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Early-day resident Fred Reed was a true Sooner. Born in 1869, he was just six months shy of the legal age of 21 when the news came to him in Larned, Kansas that land in the Indian Territory would soon be open for settlement to anyone with a fast pony, a wagon, and enough gumption to leave home and hearth behind and make a new start in a wild land.
In his memoirs of the trip to Oklahoma, Reed writes:
"We decided on covered wagons as the best way to reach our destination. For awhile everything went just fine until we ran into rain storms which caused swollen creeks, but finally we made it to Arkansas City."
The worst obstacle of the trek, Reed recalled, was the Salt Fork of the Arkansas which had jumped its banks because of the heavy rains. There were no horse or wagon bridges or ferries at the time, so Reed and company had to push their wagons across the railroad bridge, laying planks between the rails for the horses to walk on, leading the team a short distance, and then retrieving the planks to put them ahead of the wagons as they inched their way over the raging river, ever on the lookout for an oncoming train.
After that, the crossing of the Red Rock and Black Bear creeks seemed easy, although they, too, were in very dangerous condition, according to Reed. But after the trauma of the journey, the travelers made it to the line with three days to rest before the time set for the opening.
"There we waited for the time when the guns of the soldiers would officially proclaim Oklahoma to settlement," Reed writes.
Unfortunately for the young man, the guns sounded six months too soon. According to government regulations, a person had to be at least 21 years of age in order to stake a claim legally. But, if there was any unoccupied land at the end of the run, the underaged person could take over the claim as long as the right to the property went uncontested, Reed was told.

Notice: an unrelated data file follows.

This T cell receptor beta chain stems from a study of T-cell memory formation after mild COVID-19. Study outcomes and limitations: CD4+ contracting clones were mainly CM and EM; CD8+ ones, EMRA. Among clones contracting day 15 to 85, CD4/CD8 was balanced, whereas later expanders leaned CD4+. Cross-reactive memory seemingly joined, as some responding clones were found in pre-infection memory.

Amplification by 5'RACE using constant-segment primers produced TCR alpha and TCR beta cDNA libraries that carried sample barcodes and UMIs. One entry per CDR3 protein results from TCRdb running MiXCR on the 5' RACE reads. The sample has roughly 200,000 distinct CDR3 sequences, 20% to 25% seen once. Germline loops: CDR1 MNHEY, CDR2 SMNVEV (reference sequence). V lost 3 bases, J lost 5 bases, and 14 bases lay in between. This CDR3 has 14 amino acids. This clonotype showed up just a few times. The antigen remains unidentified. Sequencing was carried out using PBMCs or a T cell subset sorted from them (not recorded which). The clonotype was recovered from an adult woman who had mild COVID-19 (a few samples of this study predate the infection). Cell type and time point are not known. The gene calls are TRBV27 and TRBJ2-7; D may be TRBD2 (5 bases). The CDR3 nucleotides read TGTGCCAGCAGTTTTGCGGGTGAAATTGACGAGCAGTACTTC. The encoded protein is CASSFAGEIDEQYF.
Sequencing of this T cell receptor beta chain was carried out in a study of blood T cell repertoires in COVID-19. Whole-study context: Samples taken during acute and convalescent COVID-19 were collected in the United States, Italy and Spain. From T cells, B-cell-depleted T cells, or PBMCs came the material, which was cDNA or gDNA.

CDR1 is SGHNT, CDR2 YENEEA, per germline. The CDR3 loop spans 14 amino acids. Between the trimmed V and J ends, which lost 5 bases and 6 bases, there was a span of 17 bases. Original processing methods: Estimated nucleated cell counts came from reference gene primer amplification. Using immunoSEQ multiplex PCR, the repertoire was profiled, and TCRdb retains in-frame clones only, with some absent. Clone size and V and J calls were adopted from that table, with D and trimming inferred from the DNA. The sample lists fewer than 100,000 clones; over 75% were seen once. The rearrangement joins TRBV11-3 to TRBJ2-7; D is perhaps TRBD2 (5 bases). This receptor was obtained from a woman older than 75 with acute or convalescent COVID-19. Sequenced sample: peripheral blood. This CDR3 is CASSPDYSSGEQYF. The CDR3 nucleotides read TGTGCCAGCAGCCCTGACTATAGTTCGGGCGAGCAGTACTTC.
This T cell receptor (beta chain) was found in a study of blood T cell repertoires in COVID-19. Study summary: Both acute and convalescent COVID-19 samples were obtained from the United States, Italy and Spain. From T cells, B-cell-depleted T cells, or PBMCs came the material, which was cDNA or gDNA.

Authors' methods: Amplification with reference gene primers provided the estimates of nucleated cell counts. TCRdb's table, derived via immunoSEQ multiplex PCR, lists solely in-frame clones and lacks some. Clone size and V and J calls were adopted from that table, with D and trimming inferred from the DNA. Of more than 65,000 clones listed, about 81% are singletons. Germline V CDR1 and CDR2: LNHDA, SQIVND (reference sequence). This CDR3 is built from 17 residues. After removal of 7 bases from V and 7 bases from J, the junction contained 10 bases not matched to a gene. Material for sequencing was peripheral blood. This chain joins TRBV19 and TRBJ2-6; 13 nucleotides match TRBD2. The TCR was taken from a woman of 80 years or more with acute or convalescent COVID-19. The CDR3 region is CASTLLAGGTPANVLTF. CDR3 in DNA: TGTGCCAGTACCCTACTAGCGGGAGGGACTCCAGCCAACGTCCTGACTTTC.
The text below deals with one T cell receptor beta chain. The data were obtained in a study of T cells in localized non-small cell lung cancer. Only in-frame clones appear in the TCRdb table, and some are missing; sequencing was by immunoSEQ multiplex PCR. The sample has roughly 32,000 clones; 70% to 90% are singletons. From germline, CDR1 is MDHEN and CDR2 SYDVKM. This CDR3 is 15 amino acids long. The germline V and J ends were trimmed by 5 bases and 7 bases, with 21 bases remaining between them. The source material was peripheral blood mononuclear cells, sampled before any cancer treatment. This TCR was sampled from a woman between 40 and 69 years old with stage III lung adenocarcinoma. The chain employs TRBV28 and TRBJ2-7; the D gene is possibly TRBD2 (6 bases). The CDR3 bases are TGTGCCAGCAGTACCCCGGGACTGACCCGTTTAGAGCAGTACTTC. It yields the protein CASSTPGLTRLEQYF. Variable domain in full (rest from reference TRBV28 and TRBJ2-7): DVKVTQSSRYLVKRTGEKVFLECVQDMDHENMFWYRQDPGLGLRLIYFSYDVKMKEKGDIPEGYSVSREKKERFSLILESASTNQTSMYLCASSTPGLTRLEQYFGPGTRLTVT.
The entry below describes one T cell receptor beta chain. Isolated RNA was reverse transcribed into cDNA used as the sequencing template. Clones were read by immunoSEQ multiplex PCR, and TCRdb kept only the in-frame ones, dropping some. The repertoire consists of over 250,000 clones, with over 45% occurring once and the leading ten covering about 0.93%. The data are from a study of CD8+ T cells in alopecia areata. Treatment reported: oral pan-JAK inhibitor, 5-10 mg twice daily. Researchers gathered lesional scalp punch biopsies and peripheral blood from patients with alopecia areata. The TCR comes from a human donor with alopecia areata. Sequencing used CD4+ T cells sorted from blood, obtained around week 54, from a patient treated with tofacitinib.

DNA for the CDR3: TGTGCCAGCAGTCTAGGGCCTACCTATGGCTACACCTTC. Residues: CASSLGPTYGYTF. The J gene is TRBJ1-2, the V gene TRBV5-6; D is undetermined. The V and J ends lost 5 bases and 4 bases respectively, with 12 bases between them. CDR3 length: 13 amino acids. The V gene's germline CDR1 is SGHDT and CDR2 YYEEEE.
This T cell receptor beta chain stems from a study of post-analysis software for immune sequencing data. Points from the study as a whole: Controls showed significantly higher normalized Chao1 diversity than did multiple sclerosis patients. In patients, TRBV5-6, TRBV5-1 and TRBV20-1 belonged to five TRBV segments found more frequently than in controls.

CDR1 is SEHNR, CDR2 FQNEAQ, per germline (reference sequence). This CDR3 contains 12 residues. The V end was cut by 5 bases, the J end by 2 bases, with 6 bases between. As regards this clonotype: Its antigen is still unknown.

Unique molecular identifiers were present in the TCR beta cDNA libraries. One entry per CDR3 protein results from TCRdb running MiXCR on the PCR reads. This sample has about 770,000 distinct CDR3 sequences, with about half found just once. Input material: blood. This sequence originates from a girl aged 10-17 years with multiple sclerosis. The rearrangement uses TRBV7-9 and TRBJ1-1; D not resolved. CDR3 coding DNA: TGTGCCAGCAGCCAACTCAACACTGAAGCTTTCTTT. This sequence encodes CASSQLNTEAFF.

So a few days after the first crunch of settlers, the enterprising Reed found a claim unoccupied [near what later became Orlando in Logan County] and put his covered wagon on it, "just like any squatter would do," he writes, "and waited for developments."
A short time later, Reed was told that a man named Short had filed on the property, leaving Reed, in his words, "high and dry."
Without a claim of his own to work, Reed good-naturedly put in a lot of time behind the plow for his father, Emanuel Reed, and a Charles Teel, reserving plenty of time for two of his favorite hobbies, hunting and fishing.
In the latter part of June 1889, Reed moved to Norman, which at that time consisted of tents and some wooden buildings. He later attended the fledgling University of Oklahoma and became a licensed pharmacist and prominent drug store owner in Norman.
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Last Updated, 2009